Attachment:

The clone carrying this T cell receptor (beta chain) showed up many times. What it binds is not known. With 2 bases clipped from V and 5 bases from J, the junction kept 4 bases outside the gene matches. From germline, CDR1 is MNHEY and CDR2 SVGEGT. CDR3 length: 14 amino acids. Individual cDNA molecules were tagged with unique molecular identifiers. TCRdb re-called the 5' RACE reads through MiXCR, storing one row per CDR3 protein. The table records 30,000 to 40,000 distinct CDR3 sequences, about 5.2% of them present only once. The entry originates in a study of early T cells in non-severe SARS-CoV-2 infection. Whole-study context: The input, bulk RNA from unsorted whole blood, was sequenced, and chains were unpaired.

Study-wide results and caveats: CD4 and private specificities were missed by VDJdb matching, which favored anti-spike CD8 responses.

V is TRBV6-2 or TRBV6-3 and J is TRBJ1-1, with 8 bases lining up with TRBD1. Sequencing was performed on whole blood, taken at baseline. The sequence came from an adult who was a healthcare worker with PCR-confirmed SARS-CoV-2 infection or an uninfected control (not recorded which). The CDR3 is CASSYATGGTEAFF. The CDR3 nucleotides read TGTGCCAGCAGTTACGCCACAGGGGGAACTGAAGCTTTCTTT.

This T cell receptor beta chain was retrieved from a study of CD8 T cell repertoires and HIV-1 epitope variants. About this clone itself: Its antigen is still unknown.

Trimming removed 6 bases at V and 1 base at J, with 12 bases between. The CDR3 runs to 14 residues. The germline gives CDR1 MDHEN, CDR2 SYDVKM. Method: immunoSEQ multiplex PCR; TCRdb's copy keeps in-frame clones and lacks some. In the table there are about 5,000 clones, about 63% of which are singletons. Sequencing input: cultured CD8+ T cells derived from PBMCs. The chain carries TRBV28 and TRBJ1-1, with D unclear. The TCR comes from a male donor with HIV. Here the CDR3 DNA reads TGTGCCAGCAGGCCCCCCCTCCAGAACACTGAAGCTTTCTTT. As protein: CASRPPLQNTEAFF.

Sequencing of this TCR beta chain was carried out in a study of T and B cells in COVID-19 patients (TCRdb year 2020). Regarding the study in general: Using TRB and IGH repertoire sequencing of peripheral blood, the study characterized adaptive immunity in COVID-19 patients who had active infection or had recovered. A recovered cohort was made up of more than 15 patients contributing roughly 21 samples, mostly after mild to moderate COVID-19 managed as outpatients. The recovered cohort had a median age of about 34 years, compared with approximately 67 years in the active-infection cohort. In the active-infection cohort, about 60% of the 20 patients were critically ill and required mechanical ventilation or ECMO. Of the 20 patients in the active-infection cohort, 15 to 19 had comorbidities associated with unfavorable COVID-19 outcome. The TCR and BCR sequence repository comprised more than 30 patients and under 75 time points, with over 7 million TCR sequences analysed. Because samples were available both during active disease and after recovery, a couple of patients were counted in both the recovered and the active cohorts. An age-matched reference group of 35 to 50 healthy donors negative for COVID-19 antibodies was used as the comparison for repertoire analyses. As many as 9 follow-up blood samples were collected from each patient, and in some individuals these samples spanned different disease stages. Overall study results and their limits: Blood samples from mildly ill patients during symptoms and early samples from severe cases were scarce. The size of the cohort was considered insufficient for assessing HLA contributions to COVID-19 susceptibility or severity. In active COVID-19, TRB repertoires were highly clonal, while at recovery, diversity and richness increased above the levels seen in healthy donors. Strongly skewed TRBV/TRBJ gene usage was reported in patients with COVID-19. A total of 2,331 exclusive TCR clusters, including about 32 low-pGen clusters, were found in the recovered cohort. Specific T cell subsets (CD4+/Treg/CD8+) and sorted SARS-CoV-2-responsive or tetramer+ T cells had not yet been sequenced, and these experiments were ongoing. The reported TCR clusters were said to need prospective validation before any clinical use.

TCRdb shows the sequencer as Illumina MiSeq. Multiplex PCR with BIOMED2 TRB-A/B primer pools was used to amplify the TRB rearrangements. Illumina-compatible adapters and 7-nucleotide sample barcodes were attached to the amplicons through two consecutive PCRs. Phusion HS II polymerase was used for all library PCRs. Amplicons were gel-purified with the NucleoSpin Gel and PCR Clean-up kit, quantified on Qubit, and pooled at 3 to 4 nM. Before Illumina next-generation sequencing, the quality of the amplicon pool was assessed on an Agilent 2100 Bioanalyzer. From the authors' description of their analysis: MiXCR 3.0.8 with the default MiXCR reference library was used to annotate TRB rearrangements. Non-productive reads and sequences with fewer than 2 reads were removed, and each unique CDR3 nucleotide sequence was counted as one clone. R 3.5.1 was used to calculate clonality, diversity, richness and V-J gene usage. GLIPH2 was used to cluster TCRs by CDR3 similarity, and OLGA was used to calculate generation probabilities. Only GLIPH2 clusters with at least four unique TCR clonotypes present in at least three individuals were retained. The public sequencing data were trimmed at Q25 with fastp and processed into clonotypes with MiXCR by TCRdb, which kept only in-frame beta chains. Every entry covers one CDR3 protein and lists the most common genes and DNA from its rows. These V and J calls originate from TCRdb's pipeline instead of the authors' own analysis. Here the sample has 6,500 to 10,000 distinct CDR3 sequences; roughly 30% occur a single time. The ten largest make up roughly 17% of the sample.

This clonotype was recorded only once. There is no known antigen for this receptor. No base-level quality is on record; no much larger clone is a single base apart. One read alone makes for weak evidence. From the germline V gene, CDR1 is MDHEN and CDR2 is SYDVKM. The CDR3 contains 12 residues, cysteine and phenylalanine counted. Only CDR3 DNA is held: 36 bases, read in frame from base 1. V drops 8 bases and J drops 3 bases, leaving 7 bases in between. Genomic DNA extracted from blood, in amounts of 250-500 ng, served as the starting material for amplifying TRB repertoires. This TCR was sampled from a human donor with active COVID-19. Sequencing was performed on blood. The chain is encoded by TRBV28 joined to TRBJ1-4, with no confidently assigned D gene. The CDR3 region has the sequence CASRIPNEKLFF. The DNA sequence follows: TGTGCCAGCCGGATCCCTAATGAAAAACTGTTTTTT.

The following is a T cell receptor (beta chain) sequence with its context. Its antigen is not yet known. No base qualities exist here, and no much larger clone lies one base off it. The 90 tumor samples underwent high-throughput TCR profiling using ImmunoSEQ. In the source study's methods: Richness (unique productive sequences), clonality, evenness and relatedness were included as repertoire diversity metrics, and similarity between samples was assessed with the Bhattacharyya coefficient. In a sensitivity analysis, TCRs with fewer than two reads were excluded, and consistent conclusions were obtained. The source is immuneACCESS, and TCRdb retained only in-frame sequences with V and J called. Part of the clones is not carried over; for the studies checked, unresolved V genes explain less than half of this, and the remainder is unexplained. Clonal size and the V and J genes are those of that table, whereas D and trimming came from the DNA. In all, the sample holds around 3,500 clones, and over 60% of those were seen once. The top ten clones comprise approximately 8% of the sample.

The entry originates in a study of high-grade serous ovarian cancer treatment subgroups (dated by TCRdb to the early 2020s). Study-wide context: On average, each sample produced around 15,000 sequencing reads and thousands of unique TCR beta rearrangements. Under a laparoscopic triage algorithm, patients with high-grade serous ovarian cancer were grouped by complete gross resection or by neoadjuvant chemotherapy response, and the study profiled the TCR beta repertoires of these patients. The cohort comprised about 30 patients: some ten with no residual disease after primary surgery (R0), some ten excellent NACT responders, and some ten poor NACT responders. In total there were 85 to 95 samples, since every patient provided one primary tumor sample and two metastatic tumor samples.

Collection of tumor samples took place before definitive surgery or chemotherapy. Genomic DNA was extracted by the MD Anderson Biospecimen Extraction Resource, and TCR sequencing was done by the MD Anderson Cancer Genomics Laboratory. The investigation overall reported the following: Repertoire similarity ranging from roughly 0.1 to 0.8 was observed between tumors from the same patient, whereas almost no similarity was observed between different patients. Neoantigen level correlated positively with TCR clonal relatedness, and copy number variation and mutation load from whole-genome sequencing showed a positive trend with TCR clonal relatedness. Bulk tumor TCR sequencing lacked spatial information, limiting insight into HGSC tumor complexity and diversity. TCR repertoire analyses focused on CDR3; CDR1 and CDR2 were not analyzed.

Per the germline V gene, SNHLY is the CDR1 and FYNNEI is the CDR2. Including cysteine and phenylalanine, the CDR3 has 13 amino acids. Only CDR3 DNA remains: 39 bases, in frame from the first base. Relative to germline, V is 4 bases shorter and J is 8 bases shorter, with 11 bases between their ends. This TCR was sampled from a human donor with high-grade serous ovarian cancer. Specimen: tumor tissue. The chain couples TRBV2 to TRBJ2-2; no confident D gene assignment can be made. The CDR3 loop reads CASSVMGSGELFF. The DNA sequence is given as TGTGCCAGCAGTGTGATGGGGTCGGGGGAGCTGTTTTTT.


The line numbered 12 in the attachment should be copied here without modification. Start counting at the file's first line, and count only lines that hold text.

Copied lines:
Per the germline V gene, SNHLY is the CDR1 and FYNNEI is the CDR2. Including cysteine and phenylalanine, the CDR3 has 13 amino acids. Only CDR3 DNA remains: 39 bases, in frame from the first base. Relative to germline, V is 4 bases shorter and J is 8 bases shorter, with 11 bases between their ends. This TCR was sampled from a human donor with high-grade serous ovarian cancer. Specimen: tumor tissue. The chain couples TRBV2 to TRBJ2-2; no confident D gene assignment can be made. The CDR3 loop reads CASSVMGSGELFF. The DNA sequence is given as TGTGCCAGCAGTGTGATGGGGTCGGGGGAGCTGTTTTTT.